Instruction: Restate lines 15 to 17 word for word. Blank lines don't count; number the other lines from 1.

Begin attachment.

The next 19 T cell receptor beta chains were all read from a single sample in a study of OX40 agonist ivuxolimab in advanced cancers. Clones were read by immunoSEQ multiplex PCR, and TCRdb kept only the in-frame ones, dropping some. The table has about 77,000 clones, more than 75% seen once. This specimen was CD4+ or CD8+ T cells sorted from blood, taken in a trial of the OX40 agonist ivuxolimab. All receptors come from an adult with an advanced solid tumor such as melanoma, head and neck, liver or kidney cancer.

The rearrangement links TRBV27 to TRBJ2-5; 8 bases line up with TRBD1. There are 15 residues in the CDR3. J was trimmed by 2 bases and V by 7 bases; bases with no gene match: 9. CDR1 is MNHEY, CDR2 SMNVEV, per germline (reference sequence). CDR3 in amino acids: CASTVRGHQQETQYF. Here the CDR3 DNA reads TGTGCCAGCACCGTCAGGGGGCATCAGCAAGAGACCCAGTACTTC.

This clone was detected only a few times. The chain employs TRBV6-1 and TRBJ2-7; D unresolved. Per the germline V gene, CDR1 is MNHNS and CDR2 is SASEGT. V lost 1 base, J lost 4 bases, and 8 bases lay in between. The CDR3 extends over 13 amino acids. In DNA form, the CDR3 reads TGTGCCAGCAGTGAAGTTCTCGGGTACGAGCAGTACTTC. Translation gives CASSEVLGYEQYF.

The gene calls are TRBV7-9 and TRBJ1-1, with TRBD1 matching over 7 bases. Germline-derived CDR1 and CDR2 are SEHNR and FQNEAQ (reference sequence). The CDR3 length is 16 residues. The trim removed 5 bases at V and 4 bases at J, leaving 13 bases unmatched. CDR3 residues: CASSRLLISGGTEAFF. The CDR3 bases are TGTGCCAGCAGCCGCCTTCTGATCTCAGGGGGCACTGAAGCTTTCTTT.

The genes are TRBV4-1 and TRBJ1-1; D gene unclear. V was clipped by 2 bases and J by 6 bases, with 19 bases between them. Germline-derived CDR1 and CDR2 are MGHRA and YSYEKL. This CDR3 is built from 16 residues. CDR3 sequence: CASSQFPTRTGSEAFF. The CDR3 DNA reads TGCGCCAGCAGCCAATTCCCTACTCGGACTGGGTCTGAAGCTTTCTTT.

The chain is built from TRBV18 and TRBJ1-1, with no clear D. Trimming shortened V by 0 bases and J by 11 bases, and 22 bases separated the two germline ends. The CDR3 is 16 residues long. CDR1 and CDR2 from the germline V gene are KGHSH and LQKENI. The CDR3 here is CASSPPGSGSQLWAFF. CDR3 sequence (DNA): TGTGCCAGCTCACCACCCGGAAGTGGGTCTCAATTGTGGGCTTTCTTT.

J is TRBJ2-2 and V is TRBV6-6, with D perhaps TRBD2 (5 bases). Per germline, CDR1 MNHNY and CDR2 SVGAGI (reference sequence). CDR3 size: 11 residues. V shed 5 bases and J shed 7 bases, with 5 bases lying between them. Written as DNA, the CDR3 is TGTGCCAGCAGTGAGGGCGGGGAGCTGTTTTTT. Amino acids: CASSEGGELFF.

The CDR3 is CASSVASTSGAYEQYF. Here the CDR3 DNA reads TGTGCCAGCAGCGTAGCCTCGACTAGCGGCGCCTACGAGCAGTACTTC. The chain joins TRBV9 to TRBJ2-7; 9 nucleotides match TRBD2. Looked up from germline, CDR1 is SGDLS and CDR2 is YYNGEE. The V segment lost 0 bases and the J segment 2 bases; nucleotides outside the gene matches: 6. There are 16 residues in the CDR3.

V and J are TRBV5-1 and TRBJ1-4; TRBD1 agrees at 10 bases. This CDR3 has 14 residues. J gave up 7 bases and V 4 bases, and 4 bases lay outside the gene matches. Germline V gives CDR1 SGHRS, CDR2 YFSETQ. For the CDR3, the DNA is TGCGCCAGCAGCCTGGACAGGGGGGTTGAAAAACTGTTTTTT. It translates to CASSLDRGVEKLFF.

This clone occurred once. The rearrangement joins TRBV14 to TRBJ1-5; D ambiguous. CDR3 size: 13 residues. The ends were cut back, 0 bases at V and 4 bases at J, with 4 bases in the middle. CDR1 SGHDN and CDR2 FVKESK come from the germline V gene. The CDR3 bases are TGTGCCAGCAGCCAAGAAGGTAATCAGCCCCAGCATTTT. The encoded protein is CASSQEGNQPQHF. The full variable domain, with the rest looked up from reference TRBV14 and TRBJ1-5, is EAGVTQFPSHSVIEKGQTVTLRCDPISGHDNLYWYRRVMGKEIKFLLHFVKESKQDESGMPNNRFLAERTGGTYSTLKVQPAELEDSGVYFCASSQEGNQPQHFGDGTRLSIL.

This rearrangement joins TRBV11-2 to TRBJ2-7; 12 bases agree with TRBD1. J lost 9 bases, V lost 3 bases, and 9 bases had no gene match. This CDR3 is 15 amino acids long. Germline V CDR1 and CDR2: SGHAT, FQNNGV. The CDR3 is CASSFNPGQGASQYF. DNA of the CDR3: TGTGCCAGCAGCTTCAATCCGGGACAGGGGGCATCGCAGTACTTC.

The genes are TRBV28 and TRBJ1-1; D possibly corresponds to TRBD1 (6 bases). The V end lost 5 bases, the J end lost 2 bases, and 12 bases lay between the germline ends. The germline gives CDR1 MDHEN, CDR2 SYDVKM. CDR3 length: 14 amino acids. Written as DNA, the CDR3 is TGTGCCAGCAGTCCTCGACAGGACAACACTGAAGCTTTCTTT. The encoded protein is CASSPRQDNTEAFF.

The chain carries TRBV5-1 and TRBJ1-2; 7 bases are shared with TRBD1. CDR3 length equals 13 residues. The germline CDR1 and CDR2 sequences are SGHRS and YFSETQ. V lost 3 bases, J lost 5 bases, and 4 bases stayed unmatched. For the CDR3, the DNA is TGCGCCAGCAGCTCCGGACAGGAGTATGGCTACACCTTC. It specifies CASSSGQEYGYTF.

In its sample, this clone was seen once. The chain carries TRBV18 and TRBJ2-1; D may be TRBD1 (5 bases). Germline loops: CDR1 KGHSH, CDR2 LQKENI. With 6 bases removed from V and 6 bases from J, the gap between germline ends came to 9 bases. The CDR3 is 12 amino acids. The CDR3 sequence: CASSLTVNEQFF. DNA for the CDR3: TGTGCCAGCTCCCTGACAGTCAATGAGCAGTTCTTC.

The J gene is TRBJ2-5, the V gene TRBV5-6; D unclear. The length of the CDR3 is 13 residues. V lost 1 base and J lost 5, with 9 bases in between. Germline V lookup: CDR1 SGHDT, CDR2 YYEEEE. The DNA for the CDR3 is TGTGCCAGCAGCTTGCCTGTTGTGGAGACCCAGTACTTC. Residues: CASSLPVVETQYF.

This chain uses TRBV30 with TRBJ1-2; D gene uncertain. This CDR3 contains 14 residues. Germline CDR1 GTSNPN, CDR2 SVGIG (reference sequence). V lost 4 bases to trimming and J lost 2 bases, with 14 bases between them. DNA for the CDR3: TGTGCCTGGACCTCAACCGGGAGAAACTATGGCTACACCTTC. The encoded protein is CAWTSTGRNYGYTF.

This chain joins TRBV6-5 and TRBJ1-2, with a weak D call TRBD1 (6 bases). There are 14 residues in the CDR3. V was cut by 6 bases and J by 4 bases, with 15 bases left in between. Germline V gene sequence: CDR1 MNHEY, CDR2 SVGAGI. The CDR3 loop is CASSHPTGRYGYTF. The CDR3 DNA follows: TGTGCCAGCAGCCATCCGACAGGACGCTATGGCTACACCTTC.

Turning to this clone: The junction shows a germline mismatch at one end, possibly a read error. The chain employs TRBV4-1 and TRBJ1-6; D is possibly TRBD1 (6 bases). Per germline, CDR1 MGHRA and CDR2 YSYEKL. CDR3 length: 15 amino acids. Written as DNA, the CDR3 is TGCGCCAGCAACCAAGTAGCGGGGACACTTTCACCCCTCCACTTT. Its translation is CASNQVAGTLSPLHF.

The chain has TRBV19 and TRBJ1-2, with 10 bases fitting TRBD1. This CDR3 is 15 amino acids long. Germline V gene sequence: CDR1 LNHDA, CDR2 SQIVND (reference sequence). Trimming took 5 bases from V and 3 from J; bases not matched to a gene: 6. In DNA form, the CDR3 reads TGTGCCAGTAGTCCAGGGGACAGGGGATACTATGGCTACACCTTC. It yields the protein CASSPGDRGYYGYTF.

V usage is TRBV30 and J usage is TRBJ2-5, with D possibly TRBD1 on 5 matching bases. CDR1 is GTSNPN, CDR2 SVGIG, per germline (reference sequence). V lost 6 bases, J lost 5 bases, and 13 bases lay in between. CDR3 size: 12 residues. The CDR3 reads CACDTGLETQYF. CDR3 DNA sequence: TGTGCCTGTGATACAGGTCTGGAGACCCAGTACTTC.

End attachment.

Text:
The J gene is TRBJ2-5, the V gene TRBV5-6; D unclear. The length of the CDR3 is 13 residues. V lost 1 base and J lost 5, with 9 bases in between. Germline V lookup: CDR1 SGHDT, CDR2 YYEEEE. The DNA for the CDR3 is TGTGCCAGCAGCTTGCCTGTTGTGGAGACCCAGTACTTC. Residues: CASSLPVVETQYF.

This chain uses TRBV30 with TRBJ1-2; D gene uncertain. This CDR3 contains 14 residues. Germline CDR1 GTSNPN, CDR2 SVGIG (reference sequence). V lost 4 bases to trimming and J lost 2 bases, with 14 bases between them. DNA for the CDR3: TGTGCCTGGACCTCAACCGGGAGAAACTATGGCTACACCTTC. The encoded protein is CAWTSTGRNYGYTF.

This chain joins TRBV6-5 and TRBJ1-2, with a weak D call TRBD1 (6 bases). There are 14 residues in the CDR3. V was cut by 6 bases and J by 4 bases, with 15 bases left in between. Germline V gene sequence: CDR1 MNHEY, CDR2 SVGAGI. The CDR3 loop is CASSHPTGRYGYTF. The CDR3 DNA follows: TGTGCCAGCAGCCATCCGACAGGACGCTATGGCTACACCTTC.